A teacher at East Middle School in Farmington Hills, Michigan has been accused of trying to force a black sixth grader to stand during the Pledge of Allegiance on Sept. 7.
The teacher was placed on paid leave while the school investigates the incident, which would be a violation of the student’s Constitutional rights per the 1943 ruling by the U.S. Supreme Court in the case of West Virginia State Board of Education v. Barnette.
The student, Stone Chaney, told WDIV:
The teacher consultant comes up behind me and snatches me out of my chair violently. I was so confused. I didn’t know what was going on. I don’t stand because I don’t pledge to a flag. I pledge to God and family. I don’t feel safe going to that school anymore because I don’t know what they’re going to do next,
Stone said another teacher yelled at him for sitting down during the pledge.
The boy’s dad, Brian Chaney, added: “It’s his choice to sit. I don’t make him sit. And they should respect that.”
Marine veteran Stephen Stevens, who is white and has no connection to the school or the student, insisted that the student didn’t actually know what he was doing:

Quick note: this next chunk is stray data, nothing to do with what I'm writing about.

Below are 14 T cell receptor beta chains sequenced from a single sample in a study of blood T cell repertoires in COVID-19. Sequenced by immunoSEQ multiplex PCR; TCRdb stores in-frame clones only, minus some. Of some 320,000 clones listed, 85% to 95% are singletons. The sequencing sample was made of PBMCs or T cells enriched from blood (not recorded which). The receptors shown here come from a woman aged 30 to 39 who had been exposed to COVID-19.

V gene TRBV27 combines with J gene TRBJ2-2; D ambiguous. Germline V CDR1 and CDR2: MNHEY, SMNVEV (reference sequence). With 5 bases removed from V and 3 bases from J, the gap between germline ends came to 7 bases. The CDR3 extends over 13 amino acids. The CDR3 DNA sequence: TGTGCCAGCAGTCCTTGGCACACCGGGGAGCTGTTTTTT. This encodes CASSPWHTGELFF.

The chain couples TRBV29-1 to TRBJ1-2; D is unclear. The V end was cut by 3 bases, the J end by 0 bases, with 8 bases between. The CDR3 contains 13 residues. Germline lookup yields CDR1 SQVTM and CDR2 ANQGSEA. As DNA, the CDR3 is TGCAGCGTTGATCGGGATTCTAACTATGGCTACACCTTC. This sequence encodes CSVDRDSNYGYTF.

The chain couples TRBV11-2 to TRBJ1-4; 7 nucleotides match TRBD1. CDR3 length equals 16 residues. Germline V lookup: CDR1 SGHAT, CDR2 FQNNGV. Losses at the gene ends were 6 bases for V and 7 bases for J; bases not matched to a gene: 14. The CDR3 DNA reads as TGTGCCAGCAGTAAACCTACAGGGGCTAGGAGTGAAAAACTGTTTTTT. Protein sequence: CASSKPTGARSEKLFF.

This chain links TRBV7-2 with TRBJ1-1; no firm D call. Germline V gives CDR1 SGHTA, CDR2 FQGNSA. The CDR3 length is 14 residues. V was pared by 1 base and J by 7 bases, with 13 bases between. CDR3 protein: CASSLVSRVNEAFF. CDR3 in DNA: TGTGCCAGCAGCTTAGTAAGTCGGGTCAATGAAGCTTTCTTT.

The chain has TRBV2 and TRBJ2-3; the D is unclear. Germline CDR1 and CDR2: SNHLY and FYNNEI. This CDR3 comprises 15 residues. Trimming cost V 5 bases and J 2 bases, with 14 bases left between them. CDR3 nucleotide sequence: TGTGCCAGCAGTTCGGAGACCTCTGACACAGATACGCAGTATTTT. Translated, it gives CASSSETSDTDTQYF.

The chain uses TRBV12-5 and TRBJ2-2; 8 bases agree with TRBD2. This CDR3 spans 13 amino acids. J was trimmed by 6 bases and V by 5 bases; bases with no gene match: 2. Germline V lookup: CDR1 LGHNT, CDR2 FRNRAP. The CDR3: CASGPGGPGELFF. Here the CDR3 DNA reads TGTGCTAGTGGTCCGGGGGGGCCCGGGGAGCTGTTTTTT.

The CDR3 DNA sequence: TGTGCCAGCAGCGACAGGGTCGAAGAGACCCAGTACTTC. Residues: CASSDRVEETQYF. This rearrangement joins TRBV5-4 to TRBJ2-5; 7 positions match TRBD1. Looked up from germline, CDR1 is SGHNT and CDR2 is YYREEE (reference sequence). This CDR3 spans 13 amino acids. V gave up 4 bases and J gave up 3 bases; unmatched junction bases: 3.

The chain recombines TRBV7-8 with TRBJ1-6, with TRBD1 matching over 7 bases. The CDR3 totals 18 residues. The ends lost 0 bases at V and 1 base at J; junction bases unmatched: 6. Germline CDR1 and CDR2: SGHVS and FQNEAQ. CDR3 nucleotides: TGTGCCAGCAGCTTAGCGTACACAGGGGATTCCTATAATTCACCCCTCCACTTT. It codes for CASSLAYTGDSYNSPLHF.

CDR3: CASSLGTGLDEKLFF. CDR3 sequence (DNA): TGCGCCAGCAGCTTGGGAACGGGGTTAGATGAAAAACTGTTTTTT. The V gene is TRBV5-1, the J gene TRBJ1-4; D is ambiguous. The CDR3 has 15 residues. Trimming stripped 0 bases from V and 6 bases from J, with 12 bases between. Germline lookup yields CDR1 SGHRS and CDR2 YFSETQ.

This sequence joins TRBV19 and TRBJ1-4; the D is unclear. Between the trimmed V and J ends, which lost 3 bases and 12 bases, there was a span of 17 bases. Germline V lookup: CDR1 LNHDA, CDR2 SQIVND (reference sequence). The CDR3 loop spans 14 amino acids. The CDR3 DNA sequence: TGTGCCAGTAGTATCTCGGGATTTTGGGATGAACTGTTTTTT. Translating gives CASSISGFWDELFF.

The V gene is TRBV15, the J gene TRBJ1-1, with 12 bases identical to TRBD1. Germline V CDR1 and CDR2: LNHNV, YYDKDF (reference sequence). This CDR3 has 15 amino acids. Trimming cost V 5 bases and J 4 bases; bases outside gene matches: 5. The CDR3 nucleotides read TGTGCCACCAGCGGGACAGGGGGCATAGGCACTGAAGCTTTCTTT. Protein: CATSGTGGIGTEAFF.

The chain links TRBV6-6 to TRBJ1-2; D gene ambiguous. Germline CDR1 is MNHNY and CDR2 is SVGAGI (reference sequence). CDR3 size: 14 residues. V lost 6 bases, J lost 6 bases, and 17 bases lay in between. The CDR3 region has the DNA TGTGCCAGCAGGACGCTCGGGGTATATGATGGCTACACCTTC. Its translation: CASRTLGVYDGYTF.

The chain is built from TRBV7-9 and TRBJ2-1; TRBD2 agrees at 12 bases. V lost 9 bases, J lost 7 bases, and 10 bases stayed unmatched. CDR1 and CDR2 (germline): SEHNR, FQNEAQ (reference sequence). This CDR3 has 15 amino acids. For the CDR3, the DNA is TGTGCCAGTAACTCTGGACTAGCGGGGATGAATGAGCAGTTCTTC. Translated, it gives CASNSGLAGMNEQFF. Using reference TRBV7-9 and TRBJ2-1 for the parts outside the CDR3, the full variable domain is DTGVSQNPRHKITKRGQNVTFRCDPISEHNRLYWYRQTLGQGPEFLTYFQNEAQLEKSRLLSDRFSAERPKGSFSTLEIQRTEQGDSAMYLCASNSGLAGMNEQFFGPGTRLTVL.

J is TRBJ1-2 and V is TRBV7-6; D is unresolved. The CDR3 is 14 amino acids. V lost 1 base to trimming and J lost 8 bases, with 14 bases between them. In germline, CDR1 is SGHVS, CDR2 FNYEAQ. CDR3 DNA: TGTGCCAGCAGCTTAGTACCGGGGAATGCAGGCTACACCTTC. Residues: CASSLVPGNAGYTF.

I would love to be able to talk to them and get their side and explain my side so maybe we could come to an understanding. Because I get they have that right, but I don’t believe they understand what that right really entails.
Brian countered: “If they’re fighting for freedom, they’re fighting for us to have choices. Then it’s our choice.”
The superintendent of Farmington Public Schools released a statement:
The District fully supports the right of each student to participate or not in the daily Pledge. The teacher allegedly involved in the incident has been placed on administrative leave. At this time, the District cannot speculate about the outcome of the pending investigation.